3. Made a decision to turn our will and our lives over to the care of God as we understood Him.
  4. Made a searching and fearless moral inventory of ourselves.
  5. Admitted to God, to ourselves, and to another human being the exact nature of our wrongs.
  6. Were entirely ready to have God remove all these defects of character
  7. Humbly asked Him to remove our shortcomings.
  8. Made a list of persons we had harmed and became willing to make amends to them all.
  9. Made direct amends to such people wherever possible, except when to do so would injure them or others.
  10. Continued to take personal inventory and when we were wrong promptly admitted it.
  11. Sought through prayer and meditation to improve our conscious contact with God as we understood Him, praying only for knowledge of His will for us and the power to carry that out.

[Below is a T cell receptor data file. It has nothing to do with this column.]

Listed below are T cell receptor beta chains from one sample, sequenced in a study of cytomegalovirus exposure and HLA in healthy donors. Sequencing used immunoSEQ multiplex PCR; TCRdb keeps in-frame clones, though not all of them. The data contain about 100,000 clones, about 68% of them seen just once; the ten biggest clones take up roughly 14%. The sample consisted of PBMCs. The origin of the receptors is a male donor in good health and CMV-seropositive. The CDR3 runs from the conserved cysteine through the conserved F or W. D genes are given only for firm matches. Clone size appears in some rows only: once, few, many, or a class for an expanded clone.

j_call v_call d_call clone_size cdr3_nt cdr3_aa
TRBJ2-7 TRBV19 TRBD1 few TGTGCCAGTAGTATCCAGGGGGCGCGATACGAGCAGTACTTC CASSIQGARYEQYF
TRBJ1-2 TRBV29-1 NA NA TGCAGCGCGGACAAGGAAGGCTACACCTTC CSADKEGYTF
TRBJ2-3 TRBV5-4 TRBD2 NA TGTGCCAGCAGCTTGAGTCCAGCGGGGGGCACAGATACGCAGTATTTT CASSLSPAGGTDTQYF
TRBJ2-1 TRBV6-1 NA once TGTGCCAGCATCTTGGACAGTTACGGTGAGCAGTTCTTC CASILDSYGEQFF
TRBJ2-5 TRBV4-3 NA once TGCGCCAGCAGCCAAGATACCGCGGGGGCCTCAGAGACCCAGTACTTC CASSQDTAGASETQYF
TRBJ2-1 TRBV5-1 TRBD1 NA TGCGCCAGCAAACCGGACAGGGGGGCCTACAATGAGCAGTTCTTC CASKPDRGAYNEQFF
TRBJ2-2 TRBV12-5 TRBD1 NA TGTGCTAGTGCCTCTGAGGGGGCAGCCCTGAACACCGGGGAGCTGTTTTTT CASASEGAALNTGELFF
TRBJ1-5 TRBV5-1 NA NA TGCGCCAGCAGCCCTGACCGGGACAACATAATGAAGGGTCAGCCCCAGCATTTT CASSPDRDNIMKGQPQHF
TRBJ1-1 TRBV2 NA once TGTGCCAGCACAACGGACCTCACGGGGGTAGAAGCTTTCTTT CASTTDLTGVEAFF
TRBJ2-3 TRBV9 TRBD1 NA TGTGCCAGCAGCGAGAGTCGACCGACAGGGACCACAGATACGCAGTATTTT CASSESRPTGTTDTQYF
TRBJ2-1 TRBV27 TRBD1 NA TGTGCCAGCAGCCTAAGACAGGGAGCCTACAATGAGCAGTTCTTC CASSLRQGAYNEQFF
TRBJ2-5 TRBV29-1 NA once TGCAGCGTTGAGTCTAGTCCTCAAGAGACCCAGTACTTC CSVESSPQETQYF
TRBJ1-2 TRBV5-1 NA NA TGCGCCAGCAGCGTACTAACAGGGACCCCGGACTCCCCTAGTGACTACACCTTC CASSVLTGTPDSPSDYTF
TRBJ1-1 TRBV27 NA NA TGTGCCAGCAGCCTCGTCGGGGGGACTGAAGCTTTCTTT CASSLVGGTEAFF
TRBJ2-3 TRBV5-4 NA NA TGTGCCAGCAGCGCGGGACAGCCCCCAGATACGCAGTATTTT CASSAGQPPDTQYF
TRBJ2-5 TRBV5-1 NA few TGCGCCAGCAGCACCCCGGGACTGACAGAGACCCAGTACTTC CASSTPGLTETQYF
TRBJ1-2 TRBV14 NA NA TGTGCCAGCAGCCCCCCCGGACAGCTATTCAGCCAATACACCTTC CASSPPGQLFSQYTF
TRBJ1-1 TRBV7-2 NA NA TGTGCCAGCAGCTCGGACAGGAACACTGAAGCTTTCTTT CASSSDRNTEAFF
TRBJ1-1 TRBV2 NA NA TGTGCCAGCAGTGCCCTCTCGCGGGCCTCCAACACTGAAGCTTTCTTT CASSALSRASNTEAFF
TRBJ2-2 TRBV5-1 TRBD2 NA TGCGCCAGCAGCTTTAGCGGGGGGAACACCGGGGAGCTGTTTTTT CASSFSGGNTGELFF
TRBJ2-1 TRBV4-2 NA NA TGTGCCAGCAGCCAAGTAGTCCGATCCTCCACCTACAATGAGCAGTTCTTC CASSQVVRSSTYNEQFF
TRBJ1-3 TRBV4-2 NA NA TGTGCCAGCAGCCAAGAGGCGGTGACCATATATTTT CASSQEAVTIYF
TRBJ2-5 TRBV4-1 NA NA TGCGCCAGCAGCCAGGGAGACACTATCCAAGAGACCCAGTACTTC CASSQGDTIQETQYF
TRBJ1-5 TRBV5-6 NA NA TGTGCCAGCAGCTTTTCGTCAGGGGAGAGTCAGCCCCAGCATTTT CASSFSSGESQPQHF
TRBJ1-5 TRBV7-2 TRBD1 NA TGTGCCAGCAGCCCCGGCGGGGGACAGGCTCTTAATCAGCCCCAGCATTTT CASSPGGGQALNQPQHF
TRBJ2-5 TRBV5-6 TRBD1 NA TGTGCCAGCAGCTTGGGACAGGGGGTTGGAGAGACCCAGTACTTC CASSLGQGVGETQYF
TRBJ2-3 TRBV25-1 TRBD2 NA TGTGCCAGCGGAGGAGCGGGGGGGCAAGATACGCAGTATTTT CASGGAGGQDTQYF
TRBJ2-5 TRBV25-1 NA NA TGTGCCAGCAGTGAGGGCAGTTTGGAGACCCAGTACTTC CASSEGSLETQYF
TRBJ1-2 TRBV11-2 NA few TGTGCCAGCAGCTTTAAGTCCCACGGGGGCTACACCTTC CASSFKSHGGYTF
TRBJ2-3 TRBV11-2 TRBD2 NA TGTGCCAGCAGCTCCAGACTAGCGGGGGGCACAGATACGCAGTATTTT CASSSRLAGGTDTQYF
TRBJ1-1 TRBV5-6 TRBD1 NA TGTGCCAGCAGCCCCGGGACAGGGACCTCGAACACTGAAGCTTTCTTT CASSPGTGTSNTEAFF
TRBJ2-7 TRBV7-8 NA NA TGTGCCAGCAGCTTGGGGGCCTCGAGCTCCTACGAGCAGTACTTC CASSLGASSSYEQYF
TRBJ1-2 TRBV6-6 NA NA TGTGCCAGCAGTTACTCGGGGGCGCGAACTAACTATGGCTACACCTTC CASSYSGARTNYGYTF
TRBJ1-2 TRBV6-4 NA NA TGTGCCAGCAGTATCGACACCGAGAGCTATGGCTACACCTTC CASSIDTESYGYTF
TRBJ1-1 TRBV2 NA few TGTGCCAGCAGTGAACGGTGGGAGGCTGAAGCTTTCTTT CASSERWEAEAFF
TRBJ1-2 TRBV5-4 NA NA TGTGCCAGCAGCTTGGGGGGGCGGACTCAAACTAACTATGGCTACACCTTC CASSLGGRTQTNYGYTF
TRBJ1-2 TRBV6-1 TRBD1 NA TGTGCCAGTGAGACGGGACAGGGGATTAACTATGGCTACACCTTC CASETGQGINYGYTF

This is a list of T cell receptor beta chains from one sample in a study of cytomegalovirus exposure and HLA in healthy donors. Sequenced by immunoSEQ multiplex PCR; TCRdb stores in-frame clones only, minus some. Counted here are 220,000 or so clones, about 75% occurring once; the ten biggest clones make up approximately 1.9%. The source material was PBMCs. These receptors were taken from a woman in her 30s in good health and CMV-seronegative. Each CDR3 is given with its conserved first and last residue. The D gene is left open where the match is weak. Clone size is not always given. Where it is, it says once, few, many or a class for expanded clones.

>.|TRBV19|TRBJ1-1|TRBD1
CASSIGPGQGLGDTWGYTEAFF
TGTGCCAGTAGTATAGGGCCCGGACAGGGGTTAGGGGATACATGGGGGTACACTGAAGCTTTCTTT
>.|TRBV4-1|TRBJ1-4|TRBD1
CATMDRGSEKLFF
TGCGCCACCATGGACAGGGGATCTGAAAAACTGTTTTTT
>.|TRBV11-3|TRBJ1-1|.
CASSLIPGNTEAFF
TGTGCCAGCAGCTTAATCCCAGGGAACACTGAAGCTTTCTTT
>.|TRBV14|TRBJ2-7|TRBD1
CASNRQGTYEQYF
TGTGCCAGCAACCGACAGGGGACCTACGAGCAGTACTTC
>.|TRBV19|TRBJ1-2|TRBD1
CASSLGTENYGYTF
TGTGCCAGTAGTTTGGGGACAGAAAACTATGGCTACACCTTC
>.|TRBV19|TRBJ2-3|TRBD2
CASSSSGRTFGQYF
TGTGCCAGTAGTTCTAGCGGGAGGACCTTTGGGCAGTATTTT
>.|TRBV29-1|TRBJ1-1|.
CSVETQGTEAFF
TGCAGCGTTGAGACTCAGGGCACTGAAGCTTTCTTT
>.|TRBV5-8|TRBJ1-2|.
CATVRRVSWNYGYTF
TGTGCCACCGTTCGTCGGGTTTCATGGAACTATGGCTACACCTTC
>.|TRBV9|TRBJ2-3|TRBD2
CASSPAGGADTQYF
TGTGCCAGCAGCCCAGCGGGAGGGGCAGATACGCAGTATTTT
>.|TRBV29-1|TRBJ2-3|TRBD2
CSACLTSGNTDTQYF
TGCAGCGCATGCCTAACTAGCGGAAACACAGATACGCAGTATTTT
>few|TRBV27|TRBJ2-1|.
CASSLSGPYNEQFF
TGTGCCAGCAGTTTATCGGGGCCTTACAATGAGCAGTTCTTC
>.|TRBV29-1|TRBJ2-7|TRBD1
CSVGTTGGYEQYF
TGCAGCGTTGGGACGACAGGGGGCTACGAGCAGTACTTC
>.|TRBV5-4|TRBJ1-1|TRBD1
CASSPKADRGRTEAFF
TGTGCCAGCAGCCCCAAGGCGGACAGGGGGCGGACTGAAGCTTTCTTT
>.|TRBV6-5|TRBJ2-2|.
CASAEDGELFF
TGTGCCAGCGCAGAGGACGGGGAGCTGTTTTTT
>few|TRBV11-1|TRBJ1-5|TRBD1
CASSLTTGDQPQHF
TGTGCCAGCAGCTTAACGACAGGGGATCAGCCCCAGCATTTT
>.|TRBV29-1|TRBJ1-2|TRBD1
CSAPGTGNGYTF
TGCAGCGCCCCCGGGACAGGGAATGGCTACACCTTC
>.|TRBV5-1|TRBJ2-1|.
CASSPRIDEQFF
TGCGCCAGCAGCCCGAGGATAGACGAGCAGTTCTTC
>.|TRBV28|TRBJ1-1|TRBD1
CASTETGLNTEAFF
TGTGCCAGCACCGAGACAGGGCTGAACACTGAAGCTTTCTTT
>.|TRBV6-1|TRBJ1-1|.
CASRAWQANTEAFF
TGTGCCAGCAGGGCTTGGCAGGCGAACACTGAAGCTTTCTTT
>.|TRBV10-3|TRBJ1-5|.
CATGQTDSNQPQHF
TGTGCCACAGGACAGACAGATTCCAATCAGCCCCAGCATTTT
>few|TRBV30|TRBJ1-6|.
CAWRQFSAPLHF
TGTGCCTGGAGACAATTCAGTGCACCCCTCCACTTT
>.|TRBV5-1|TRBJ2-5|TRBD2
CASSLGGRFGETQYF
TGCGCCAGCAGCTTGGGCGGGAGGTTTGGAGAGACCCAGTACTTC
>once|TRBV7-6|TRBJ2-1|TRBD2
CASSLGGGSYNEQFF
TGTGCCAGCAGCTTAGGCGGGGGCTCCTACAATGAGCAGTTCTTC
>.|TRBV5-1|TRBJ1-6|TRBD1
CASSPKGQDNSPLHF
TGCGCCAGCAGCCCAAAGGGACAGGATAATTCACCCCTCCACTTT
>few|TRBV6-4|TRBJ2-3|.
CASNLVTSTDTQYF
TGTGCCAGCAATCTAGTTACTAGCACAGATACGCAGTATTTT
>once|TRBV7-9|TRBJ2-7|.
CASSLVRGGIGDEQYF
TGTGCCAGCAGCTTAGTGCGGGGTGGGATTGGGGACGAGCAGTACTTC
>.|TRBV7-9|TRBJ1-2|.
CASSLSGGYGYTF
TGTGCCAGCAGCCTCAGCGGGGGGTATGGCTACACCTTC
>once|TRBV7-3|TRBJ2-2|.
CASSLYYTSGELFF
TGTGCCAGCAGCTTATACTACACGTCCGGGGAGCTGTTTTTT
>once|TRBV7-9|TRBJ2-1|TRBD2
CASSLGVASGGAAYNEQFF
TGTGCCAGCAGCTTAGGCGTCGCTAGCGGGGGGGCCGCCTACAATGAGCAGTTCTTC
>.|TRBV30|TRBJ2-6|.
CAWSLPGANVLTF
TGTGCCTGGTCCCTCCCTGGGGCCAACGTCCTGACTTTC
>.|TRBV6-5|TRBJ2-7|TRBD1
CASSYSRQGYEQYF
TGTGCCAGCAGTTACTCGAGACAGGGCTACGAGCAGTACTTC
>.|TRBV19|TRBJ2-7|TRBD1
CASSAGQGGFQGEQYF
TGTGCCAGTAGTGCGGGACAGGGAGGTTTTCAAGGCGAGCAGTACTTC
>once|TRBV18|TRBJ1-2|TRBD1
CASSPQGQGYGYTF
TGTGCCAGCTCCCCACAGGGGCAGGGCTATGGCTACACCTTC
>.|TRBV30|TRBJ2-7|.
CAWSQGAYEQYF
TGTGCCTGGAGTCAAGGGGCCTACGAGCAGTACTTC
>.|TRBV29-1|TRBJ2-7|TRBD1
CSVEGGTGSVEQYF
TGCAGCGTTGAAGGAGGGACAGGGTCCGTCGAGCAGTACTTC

12. Having had a spiritual awakening as the result of these steps, we tried to carry this message to alcoholics and to practice these principles in all our affairs.

The 12 Traditions

Unlike the 12 Steps, which are focused on the individual, the 12 Traditions speak to the members of the AA as a group. The 12 Traditions are laid out and defined in the Big Book – the main literature governing the AA.
The 12 Traditions, as defined by the AA, are:
  1. Our common welfare should come first; personal recovery depends upon AA unity.
  2. For our group purpose, there is but one ultimate authority, a loving God, as He may express Himself in our group conscience. Our leaders are but trusted servants; they do not govern.
  3. The only requirement for AA membership is a desire to stop drinking.
  4. Each group should be autonomous except in matters affecting other groups or AA as a whole.